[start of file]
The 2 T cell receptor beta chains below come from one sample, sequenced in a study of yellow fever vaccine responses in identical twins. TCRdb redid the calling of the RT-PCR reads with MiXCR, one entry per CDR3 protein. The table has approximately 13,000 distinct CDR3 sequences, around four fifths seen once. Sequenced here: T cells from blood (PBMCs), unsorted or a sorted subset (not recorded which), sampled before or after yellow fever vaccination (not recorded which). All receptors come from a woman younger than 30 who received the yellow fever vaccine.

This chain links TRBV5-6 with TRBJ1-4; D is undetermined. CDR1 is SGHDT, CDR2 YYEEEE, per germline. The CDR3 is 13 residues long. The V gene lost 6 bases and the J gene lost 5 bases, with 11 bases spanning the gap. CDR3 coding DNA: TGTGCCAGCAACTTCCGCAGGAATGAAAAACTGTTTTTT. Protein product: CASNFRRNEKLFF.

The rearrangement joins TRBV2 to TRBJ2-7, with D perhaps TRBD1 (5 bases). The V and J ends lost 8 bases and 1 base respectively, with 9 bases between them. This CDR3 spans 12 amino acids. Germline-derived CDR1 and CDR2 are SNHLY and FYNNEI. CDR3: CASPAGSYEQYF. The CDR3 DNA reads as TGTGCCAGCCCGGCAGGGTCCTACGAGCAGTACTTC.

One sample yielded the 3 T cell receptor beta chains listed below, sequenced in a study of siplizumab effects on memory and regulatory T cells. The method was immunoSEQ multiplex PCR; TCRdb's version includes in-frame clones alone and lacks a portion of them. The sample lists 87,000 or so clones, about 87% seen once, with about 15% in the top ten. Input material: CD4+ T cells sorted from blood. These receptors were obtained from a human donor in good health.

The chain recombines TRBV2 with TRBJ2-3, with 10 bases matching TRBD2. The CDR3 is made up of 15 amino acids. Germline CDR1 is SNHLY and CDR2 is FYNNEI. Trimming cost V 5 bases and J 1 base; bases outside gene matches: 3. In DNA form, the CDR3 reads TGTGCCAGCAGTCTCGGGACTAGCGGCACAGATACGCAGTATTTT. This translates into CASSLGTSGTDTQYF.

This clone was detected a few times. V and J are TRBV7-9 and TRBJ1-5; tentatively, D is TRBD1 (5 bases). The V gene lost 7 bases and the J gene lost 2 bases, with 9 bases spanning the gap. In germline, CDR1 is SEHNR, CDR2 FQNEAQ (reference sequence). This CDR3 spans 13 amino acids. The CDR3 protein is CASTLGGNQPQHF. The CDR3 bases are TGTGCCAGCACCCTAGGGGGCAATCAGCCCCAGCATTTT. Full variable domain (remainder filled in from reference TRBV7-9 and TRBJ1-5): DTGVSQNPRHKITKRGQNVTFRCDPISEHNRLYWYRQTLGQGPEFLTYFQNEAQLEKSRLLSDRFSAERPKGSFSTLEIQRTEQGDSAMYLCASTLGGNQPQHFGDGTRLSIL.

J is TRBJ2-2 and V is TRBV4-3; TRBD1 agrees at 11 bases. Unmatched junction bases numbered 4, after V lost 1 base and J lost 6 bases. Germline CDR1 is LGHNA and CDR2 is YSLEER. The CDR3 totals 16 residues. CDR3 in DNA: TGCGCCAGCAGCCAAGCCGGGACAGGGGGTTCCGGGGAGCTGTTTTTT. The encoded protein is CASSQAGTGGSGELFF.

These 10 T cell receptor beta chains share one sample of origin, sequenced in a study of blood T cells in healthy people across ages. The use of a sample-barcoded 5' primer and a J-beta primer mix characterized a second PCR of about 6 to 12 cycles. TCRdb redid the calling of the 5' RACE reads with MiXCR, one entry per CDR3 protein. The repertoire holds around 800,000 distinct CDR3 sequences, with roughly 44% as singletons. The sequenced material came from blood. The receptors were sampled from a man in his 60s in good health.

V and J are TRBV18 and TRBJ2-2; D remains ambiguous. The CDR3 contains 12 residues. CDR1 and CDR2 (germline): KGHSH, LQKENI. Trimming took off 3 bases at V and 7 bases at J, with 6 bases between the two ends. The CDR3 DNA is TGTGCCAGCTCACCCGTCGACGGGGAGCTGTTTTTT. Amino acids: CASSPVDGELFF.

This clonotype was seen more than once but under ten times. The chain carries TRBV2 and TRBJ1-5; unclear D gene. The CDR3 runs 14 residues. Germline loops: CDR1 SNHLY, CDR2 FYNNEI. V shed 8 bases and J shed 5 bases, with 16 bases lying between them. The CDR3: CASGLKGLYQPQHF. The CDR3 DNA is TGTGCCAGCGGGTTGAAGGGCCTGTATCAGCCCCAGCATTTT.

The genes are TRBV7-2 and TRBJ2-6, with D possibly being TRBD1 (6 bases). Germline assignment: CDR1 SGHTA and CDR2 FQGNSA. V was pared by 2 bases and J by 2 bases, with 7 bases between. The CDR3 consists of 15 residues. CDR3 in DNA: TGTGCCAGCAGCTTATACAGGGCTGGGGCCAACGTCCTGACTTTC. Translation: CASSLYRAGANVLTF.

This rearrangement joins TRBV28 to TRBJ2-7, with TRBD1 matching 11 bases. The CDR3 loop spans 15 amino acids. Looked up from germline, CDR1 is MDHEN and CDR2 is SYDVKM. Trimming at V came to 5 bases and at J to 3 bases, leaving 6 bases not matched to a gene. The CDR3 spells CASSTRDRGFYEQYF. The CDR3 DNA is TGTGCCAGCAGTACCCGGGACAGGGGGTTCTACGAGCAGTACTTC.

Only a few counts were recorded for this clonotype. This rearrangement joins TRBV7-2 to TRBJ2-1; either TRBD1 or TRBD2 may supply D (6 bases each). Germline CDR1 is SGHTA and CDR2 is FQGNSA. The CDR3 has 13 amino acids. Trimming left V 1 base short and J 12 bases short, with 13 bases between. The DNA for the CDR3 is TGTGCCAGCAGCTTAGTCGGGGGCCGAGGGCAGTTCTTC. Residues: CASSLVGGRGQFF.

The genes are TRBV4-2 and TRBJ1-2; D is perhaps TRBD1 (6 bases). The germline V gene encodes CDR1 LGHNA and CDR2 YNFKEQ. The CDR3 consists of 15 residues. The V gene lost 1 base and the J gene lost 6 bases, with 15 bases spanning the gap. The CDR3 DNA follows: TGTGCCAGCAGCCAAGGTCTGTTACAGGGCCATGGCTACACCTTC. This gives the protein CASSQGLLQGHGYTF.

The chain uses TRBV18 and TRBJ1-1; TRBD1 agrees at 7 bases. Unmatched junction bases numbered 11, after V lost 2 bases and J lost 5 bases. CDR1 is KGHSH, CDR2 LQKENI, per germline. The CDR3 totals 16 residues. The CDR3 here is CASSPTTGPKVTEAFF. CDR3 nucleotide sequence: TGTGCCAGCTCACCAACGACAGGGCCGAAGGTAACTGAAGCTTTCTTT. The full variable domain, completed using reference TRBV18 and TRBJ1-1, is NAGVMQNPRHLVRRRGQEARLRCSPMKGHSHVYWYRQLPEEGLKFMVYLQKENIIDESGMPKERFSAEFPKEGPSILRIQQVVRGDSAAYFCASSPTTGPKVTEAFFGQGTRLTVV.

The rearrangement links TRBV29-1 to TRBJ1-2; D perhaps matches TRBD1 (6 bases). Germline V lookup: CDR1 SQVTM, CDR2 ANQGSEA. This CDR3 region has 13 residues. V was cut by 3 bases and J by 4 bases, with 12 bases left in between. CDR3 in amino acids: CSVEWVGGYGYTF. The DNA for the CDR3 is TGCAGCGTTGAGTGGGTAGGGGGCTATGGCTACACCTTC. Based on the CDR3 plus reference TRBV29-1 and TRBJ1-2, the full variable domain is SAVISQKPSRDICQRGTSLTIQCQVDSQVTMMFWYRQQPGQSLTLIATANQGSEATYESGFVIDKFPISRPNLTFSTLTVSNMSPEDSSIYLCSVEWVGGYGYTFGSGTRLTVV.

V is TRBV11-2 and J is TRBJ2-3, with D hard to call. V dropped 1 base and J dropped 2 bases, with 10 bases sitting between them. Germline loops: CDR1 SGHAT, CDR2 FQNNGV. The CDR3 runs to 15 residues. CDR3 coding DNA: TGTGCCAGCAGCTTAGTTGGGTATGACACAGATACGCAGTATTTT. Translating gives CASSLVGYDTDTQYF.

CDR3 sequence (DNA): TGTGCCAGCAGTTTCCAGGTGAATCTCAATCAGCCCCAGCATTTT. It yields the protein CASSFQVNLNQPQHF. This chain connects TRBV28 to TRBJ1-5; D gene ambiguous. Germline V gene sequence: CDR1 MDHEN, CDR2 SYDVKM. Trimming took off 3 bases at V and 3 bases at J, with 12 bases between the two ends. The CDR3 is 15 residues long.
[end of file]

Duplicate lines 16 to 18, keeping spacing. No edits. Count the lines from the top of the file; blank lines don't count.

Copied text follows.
The rearrangement links TRBV29-1 to TRBJ1-2; D perhaps matches TRBD1 (6 bases). Germline V lookup: CDR1 SQVTM, CDR2 ANQGSEA. This CDR3 region has 13 residues. V was cut by 3 bases and J by 4 bases, with 12 bases left in between. CDR3 in amino acids: CSVEWVGGYGYTF. The DNA for the CDR3 is TGCAGCGTTGAGTGGGTAGGGGGCTATGGCTACACCTTC. Based on the CDR3 plus reference TRBV29-1 and TRBJ1-2, the full variable domain is SAVISQKPSRDICQRGTSLTIQCQVDSQVTMMFWYRQQPGQSLTLIATANQGSEATYESGFVIDKFPISRPNLTFSTLTVSNMSPEDSSIYLCSVEWVGGYGYTFGSGTRLTVV.

V is TRBV11-2 and J is TRBJ2-3, with D hard to call. V dropped 1 base and J dropped 2 bases, with 10 bases sitting between them. Germline loops: CDR1 SGHAT, CDR2 FQNNGV. The CDR3 runs to 15 residues. CDR3 coding DNA: TGTGCCAGCAGCTTAGTTGGGTATGACACAGATACGCAGTATTTT. Translating gives CASSLVGYDTDTQYF.

CDR3 sequence (DNA): TGTGCCAGCAGTTTCCAGGTGAATCTCAATCAGCCCCAGCATTTT. It yields the protein CASSFQVNLNQPQHF. This chain connects TRBV28 to TRBJ1-5; D gene ambiguous. Germline V gene sequence: CDR1 MDHEN, CDR2 SYDVKM. Trimming took off 3 bases at V and 3 bases at J, with 12 bases between the two ends. The CDR3 is 15 residues long.